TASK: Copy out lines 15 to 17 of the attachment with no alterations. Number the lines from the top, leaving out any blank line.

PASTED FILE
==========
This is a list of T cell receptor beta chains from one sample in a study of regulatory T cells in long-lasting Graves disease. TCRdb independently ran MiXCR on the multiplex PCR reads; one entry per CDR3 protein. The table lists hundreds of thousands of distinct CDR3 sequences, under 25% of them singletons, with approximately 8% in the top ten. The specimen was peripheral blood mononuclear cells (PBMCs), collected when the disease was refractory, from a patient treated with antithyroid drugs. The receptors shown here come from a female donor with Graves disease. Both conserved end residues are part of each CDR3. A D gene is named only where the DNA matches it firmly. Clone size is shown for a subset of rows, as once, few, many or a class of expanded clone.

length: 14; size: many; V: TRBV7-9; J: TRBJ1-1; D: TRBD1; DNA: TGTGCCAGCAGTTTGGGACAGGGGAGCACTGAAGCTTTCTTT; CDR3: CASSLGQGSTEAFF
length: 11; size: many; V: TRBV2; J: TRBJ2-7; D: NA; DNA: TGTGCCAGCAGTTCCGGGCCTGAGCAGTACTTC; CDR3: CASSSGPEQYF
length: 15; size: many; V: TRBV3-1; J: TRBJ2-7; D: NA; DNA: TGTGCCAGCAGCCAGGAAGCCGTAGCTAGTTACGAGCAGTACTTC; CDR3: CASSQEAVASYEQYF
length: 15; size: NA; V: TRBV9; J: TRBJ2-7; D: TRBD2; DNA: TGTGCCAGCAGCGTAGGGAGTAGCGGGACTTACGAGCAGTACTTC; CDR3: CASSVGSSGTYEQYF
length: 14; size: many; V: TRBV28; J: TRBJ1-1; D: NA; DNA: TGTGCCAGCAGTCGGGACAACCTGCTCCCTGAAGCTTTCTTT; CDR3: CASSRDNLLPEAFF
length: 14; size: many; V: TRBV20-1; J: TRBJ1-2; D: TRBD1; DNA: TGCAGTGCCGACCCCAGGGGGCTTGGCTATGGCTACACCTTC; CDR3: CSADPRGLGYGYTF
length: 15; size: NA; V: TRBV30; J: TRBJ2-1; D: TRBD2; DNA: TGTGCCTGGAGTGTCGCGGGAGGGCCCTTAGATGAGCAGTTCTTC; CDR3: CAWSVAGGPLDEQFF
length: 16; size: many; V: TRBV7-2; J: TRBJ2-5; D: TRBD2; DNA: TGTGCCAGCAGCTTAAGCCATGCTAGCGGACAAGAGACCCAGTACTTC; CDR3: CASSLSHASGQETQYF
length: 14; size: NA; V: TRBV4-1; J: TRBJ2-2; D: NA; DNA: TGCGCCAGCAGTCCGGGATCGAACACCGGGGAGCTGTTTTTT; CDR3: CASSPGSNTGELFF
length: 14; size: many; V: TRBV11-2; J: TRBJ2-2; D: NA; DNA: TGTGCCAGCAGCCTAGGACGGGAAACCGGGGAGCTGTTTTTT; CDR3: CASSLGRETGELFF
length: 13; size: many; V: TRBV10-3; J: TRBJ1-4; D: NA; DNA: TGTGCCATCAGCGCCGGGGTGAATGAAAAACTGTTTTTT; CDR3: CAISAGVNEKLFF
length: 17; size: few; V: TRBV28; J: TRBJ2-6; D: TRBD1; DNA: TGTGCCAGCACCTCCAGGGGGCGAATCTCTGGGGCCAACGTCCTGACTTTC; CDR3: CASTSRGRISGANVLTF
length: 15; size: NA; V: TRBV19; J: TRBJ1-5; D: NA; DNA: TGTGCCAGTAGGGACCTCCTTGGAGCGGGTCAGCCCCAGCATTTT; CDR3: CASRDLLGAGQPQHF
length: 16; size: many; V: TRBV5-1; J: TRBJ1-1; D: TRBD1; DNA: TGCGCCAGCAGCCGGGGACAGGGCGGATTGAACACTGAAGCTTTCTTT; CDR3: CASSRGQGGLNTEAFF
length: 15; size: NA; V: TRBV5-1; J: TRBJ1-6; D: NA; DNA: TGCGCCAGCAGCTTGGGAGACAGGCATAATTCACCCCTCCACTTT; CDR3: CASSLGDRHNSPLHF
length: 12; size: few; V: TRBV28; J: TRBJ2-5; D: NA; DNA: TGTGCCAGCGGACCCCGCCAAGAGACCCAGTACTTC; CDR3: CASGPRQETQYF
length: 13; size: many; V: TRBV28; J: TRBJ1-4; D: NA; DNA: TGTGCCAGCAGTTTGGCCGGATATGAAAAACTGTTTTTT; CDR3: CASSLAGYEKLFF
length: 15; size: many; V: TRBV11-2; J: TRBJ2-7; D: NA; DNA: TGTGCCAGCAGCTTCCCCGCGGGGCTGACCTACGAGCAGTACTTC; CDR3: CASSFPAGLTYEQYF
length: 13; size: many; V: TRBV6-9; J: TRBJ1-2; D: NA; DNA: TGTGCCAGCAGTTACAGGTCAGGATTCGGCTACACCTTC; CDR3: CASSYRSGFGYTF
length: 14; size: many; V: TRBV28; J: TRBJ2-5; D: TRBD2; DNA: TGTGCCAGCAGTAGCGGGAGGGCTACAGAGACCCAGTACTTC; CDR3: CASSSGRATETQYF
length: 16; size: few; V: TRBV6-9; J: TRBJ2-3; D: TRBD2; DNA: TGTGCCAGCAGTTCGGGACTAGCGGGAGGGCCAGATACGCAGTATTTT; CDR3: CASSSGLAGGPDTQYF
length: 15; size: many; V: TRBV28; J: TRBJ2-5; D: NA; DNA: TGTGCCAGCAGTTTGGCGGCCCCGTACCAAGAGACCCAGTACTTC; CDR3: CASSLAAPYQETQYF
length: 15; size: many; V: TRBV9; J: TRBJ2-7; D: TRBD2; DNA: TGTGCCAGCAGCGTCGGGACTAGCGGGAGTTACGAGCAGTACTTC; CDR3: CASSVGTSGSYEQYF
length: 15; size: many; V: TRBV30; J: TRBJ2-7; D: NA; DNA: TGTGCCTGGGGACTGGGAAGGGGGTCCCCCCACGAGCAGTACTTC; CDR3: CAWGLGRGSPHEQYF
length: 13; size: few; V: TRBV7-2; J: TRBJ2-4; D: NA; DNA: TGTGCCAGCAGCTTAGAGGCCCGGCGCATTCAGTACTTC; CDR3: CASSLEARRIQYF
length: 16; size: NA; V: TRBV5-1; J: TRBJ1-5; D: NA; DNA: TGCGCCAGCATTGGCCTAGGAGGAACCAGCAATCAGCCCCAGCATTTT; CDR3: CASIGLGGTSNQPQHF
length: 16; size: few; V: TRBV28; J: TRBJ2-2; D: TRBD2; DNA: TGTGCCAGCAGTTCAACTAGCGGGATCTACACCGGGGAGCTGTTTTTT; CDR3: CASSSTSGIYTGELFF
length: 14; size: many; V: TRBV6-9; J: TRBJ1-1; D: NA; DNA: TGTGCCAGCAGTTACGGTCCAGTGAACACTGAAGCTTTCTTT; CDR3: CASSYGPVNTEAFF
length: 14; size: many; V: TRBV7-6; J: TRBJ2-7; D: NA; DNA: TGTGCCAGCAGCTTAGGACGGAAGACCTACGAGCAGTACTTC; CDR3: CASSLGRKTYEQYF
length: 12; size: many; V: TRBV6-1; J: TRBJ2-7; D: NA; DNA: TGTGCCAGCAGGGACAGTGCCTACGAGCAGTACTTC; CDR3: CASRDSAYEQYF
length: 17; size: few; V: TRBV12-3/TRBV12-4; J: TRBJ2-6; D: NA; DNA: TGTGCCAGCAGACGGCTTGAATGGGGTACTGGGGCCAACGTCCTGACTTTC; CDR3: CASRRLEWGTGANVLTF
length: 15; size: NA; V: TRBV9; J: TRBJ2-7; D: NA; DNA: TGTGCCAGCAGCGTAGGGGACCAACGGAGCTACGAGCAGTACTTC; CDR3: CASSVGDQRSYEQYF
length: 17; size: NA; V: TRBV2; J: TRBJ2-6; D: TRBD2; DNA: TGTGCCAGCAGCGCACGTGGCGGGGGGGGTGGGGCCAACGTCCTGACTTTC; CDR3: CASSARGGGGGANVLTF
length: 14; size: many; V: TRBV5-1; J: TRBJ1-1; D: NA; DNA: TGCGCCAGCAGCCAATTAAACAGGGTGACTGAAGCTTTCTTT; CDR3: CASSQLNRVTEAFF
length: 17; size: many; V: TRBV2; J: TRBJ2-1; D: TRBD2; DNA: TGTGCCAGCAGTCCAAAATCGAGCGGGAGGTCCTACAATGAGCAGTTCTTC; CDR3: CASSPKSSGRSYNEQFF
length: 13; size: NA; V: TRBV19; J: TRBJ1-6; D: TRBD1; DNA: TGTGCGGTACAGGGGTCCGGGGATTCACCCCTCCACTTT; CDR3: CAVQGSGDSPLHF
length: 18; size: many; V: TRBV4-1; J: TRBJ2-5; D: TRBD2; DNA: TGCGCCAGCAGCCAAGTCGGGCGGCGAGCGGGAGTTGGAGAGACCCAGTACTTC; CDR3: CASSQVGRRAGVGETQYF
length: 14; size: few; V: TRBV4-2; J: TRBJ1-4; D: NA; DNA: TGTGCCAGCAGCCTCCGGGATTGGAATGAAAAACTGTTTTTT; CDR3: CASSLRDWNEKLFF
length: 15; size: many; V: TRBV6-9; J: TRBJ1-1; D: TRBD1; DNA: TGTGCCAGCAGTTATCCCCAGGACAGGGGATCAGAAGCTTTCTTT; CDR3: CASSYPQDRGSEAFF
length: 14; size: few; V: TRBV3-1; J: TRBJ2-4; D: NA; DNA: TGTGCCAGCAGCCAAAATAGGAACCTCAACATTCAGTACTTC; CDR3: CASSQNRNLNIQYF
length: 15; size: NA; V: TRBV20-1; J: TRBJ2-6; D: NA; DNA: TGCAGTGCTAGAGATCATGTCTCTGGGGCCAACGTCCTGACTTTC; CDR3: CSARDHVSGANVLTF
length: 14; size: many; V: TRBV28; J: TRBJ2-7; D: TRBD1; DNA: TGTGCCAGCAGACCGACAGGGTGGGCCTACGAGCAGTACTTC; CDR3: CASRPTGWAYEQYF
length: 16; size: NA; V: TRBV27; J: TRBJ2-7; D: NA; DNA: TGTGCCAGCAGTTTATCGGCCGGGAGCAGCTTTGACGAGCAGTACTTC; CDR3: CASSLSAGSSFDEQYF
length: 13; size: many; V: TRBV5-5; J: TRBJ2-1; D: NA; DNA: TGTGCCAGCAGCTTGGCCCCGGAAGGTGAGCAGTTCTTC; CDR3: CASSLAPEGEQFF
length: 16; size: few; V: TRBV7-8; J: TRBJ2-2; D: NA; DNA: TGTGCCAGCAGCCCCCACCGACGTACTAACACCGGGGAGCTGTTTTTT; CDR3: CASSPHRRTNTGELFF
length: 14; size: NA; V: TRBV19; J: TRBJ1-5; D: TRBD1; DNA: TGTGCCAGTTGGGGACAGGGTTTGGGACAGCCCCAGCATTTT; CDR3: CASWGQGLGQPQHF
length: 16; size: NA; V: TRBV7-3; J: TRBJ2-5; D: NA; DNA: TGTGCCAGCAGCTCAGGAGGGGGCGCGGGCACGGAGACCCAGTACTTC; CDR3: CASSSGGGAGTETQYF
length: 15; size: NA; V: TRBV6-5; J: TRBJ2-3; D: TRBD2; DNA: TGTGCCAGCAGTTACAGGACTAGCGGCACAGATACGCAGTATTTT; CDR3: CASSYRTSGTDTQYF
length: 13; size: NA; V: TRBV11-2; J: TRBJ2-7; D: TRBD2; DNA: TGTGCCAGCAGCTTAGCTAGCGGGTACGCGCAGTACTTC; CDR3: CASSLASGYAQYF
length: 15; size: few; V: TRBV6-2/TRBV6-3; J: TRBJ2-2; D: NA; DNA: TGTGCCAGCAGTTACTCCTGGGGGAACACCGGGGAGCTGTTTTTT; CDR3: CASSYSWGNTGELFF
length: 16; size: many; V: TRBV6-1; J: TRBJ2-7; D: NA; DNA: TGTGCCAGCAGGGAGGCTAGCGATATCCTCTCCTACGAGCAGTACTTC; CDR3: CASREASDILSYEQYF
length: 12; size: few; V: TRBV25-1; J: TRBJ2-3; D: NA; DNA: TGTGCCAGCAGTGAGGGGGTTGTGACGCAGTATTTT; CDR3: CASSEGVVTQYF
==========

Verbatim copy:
length: 16; size: many; V: TRBV5-1; J: TRBJ1-1; D: TRBD1; DNA: TGCGCCAGCAGCCGGGGACAGGGCGGATTGAACACTGAAGCTTTCTTT; CDR3: CASSRGQGGLNTEAFF
length: 15; size: NA; V: TRBV5-1; J: TRBJ1-6; D: NA; DNA: TGCGCCAGCAGCTTGGGAGACAGGCATAATTCACCCCTCCACTTT; CDR3: CASSLGDRHNSPLHF
length: 12; size: few; V: TRBV28; J: TRBJ2-5; D: NA; DNA: TGTGCCAGCGGACCCCGCCAAGAGACCCAGTACTTC; CDR3: CASGPRQETQYF